No other viewpoint of the historic centre beats the one from the stunning gold dome of St Isaac’s Cathedral, which rises majestically over the uniformly sized Italianate palaces and mansions around the Admiralty. Well worth the climb up the 262 steps, a panorama of the city opens up to you – with fantastic views over the river, the Winter Palace and the Bronze Horseman. The cathedral’s interior is also well worth seeing, with a wonderfully overthe-top iconostasis framed by columns of marble, malachite and lazurite.
4. Russian Museum
Even though the Hermitage is unrivalled as St Petersburg’s most impressive museum, make sure you visit this lesser-known treasure trove of Russian art, spread out over four stunning palaces in the centre of the city. The main building, the Mikhailovsky Palace, presents a fascinating collection of Russian art from medieval icons to 20th-century avant-garde masterpieces, while the Marble Palace houses a wing of the Ludwig Museum, and the Stroganov Palace has some of the most spectacular interiors in the city (rusmuseum.ru).
5. Church on the Spilled Blood
The Church on the Spilled Blood never fails to impress visitors. The church was built to commemorate the death of Tsar Alexander II, who, in an event that gave the church its unusual name, was attacked here by a terrorist group and later died of his injuries in 1881. Despite its grisly heritage, the glittering, multicoloured onion domes and intricate interior mosaics are simply stunning.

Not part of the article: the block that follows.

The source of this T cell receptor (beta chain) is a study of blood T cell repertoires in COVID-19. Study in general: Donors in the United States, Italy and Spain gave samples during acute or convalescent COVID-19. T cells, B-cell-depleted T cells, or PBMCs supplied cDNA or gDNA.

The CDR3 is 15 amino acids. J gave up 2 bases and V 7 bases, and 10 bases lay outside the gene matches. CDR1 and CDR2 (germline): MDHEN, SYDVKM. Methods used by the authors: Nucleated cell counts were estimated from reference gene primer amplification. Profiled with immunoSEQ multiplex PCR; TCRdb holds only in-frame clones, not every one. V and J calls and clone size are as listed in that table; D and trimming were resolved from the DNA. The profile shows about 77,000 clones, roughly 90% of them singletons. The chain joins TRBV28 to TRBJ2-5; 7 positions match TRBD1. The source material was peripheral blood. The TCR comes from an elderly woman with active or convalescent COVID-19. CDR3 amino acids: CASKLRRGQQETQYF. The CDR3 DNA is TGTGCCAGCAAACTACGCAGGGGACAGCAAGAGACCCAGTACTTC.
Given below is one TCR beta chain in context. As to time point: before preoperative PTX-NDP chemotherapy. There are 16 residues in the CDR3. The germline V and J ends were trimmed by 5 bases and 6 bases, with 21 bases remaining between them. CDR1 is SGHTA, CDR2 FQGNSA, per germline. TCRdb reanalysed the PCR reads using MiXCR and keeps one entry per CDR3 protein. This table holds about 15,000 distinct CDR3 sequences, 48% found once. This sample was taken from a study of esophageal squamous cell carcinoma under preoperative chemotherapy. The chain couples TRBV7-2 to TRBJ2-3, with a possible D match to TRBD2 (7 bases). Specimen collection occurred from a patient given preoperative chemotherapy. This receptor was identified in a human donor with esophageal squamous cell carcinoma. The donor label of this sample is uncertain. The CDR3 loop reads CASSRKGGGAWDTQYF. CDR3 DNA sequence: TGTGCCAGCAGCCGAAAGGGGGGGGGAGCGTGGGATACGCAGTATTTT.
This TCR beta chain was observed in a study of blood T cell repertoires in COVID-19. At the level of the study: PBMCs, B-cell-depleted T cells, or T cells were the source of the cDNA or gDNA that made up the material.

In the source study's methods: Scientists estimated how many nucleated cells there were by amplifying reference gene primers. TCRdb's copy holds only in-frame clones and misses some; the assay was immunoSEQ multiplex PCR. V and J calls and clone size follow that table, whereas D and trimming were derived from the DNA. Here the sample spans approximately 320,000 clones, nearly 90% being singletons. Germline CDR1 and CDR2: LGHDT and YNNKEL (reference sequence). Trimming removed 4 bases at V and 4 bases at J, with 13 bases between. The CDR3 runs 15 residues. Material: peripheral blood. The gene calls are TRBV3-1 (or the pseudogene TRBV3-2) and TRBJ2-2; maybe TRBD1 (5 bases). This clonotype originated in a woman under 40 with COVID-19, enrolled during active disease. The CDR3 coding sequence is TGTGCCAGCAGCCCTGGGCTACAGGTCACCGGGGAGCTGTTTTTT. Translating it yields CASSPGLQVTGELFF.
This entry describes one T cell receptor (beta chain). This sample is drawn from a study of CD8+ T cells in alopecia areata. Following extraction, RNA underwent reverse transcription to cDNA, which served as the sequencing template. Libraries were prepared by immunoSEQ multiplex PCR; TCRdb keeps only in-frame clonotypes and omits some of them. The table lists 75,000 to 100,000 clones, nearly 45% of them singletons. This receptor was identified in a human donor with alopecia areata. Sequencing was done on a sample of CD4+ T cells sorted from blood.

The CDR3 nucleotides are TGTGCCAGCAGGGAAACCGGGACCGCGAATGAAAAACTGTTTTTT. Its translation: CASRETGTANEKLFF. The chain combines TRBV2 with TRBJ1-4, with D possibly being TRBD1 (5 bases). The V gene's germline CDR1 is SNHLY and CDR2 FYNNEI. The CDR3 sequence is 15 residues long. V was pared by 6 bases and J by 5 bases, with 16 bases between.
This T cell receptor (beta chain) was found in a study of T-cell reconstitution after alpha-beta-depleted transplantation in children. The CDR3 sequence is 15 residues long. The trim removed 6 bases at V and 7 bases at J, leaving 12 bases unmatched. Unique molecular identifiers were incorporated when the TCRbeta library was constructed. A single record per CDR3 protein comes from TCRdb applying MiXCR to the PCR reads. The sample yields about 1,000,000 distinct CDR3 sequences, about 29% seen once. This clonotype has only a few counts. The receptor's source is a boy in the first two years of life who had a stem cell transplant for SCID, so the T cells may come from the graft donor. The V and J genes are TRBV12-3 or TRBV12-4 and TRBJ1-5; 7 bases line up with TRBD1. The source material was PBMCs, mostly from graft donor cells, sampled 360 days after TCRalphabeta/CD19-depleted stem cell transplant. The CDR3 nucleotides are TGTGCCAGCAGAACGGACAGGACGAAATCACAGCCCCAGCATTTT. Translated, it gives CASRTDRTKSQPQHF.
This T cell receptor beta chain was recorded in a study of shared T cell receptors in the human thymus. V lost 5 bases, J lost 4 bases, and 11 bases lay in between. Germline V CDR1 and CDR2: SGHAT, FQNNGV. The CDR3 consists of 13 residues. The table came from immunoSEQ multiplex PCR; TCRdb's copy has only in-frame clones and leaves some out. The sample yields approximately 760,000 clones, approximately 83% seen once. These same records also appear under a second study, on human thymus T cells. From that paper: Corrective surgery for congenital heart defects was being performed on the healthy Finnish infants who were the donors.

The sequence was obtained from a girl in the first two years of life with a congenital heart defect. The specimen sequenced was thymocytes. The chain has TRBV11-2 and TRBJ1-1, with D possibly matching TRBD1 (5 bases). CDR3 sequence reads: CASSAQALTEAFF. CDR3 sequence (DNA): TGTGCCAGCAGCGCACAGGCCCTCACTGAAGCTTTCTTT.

General Staff Building
The Hermitage is in the process of making the most progressive change in its 250-year history – shifting its celebrated stash of Impressionist and postImpressionist works from the main building to the newly modernised galleries of the General Staff Building to sit alongside a steadily growing collection of contemporary exhibits. Installations should be complete by the end of 2015.
The Mariinsky Theatre has played a pivotal role in Russian ballet ever since it was built in 1859 and remains one of Russia’s most loved and respected cultural institutions. After more than a decade of construction, the Mariinsky’s state-of-the-art new building finally opened in 2013. A superb new opera and ballet venue for the city, it’s a must for any music lover, even if its thoroughly modern exterior hasn’t exactly thrilled the city’s preservationists (mariinsky.ru).
Central Naval Museum
The beautifully repurposed new premises for St Petersburg’s long-established Central Naval Museum brings the impressive collection of models to life with excellent lighting, plenty of space and interactive displays, all in a new location across from the former shipyard of New Holland (navalmuseum.ru).
When to go
May to September is best, with the White Nights the peak. Winter is cold and dark, but beautiful. Go in early May and September to avoid the crowds.
Arriving in St Petersburg
St Petersburg is well connected to the rest of Europe by plane, train, ferry and bus links. The majority of travellers arrive by air at Pulkovo Airport. Flight time from London to St Petersburg is three hours, and from Moscow it’s under an hour. This is an edited extract from Lonely Planet St Petersburg (7th Edition) by Tom Masters and Simon Richmond, © Lonely Planet, 2015. Published next month, RRP: $29.99 SPECIAL OFFER for Escape readers: 20 per cent off Lonely Planet print guides and PDF chapters at shop.lonelyplanet.com. Enter code ‘ESCAPE20’ at checkout.